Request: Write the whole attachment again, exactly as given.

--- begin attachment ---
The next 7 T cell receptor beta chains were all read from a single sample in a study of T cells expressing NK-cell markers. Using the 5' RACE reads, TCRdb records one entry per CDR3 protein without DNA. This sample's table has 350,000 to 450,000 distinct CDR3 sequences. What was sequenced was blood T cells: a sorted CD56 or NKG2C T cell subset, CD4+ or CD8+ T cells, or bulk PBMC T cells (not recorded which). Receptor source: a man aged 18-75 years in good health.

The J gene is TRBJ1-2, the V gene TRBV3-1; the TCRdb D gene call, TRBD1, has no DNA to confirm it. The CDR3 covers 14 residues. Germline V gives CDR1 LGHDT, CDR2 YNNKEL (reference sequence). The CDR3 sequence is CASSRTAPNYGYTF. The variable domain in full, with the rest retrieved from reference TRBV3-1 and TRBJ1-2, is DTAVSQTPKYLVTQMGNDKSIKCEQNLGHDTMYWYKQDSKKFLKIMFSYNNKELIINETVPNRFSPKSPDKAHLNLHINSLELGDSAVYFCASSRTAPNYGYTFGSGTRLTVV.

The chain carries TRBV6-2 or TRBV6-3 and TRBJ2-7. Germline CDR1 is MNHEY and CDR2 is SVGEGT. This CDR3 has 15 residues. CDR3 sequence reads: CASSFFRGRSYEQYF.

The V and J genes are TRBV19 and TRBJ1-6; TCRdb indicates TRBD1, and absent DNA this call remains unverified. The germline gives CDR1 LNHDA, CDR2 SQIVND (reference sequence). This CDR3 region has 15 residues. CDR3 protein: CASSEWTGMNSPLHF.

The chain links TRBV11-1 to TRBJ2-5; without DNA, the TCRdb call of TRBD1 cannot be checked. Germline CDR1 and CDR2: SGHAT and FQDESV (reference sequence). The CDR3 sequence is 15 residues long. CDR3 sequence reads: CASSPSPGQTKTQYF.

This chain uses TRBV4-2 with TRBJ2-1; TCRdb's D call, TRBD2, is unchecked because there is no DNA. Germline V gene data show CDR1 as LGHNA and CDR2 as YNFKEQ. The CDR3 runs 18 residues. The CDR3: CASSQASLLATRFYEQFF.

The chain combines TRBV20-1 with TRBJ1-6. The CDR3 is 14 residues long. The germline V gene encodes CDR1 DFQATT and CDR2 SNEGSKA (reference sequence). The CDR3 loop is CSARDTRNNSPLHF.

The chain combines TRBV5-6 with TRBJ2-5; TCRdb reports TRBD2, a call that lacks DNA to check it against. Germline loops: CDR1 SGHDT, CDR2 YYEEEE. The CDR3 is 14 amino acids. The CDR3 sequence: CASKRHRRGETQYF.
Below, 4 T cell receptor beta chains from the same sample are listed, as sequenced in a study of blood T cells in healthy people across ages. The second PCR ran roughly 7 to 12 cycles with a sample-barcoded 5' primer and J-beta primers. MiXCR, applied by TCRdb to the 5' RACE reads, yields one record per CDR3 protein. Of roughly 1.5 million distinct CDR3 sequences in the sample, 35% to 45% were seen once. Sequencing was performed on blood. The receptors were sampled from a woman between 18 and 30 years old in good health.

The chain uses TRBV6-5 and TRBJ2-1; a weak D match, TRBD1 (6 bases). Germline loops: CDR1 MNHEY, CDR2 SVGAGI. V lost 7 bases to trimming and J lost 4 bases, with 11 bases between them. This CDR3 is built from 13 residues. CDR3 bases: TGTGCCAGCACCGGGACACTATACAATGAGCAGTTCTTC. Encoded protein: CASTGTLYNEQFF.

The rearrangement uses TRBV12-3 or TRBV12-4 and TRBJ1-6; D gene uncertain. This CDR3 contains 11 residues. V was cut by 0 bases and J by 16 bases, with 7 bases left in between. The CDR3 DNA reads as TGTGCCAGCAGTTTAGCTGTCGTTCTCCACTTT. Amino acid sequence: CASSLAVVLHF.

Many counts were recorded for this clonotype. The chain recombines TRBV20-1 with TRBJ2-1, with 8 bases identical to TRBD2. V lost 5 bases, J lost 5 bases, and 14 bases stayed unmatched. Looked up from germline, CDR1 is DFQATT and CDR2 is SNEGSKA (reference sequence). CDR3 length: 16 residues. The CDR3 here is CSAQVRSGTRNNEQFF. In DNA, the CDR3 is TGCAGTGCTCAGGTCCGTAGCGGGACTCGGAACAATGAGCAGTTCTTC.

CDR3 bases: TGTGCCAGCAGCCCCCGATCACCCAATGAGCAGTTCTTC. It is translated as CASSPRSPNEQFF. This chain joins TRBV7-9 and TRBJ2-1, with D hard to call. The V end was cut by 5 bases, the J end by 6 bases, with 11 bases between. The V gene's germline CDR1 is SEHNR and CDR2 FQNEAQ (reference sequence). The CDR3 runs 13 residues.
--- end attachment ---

The next 7 T cell receptor beta chains were all read from a single sample in a study of T cells expressing NK-cell markers. Using the 5' RACE reads, TCRdb records one entry per CDR3 protein without DNA. This sample's table has 350,000 to 450,000 distinct CDR3 sequences. What was sequenced was blood T cells: a sorted CD56 or NKG2C T cell subset, CD4+ or CD8+ T cells, or bulk PBMC T cells (not recorded which). Receptor source: a man aged 18-75 years in good health.

The J gene is TRBJ1-2, the V gene TRBV3-1; the TCRdb D gene call, TRBD1, has no DNA to confirm it. The CDR3 covers 14 residues. Germline V gives CDR1 LGHDT, CDR2 YNNKEL (reference sequence). The CDR3 sequence is CASSRTAPNYGYTF. The variable domain in full, with the rest retrieved from reference TRBV3-1 and TRBJ1-2, is DTAVSQTPKYLVTQMGNDKSIKCEQNLGHDTMYWYKQDSKKFLKIMFSYNNKELIINETVPNRFSPKSPDKAHLNLHINSLELGDSAVYFCASSRTAPNYGYTFGSGTRLTVV.

The chain carries TRBV6-2 or TRBV6-3 and TRBJ2-7. Germline CDR1 is MNHEY and CDR2 is SVGEGT. This CDR3 has 15 residues. CDR3 sequence reads: CASSFFRGRSYEQYF.

The V and J genes are TRBV19 and TRBJ1-6; TCRdb indicates TRBD1, and absent DNA this call remains unverified. The germline gives CDR1 LNHDA, CDR2 SQIVND (reference sequence). This CDR3 region has 15 residues. CDR3 protein: CASSEWTGMNSPLHF.

The chain links TRBV11-1 to TRBJ2-5; without DNA, the TCRdb call of TRBD1 cannot be checked. Germline CDR1 and CDR2: SGHAT and FQDESV (reference sequence). The CDR3 sequence is 15 residues long. CDR3 sequence reads: CASSPSPGQTKTQYF.

This chain uses TRBV4-2 with TRBJ2-1; TCRdb's D call, TRBD2, is unchecked because there is no DNA. Germline V gene data show CDR1 as LGHNA and CDR2 as YNFKEQ. The CDR3 runs 18 residues. The CDR3: CASSQASLLATRFYEQFF.

The chain combines TRBV20-1 with TRBJ1-6. The CDR3 is 14 residues long. The germline V gene encodes CDR1 DFQATT and CDR2 SNEGSKA (reference sequence). The CDR3 loop is CSARDTRNNSPLHF.

The chain combines TRBV5-6 with TRBJ2-5; TCRdb reports TRBD2, a call that lacks DNA to check it against. Germline loops: CDR1 SGHDT, CDR2 YYEEEE. The CDR3 is 14 amino acids. The CDR3 sequence: CASKRHRRGETQYF.
Below, 4 T cell receptor beta chains from the same sample are listed, as sequenced in a study of blood T cells in healthy people across ages. The second PCR ran roughly 7 to 12 cycles with a sample-barcoded 5' primer and J-beta primers. MiXCR, applied by TCRdb to the 5' RACE reads, yields one record per CDR3 protein. Of roughly 1.5 million distinct CDR3 sequences in the sample, 35% to 45% were seen once. Sequencing was performed on blood. The receptors were sampled from a woman between 18 and 30 years old in good health.

The chain uses TRBV6-5 and TRBJ2-1; a weak D match, TRBD1 (6 bases). Germline loops: CDR1 MNHEY, CDR2 SVGAGI. V lost 7 bases to trimming and J lost 4 bases, with 11 bases between them. This CDR3 is built from 13 residues. CDR3 bases: TGTGCCAGCACCGGGACACTATACAATGAGCAGTTCTTC. Encoded protein: CASTGTLYNEQFF.

The rearrangement uses TRBV12-3 or TRBV12-4 and TRBJ1-6; D gene uncertain. This CDR3 contains 11 residues. V was cut by 0 bases and J by 16 bases, with 7 bases left in between. The CDR3 DNA reads as TGTGCCAGCAGTTTAGCTGTCGTTCTCCACTTT. Amino acid sequence: CASSLAVVLHF.

Many counts were recorded for this clonotype. The chain recombines TRBV20-1 with TRBJ2-1, with 8 bases identical to TRBD2. V lost 5 bases, J lost 5 bases, and 14 bases stayed unmatched. Looked up from germline, CDR1 is DFQATT and CDR2 is SNEGSKA (reference sequence). CDR3 length: 16 residues. The CDR3 here is CSAQVRSGTRNNEQFF. In DNA, the CDR3 is TGCAGTGCTCAGGTCCGTAGCGGGACTCGGAACAATGAGCAGTTCTTC.

CDR3 bases: TGTGCCAGCAGCCCCCGATCACCCAATGAGCAGTTCTTC. It is translated as CASSPRSPNEQFF. This chain joins TRBV7-9 and TRBJ2-1, with D hard to call. The V end was cut by 5 bases, the J end by 6 bases, with 11 bases between. The V gene's germline CDR1 is SEHNR and CDR2 FQNEAQ (reference sequence). The CDR3 runs 13 residues.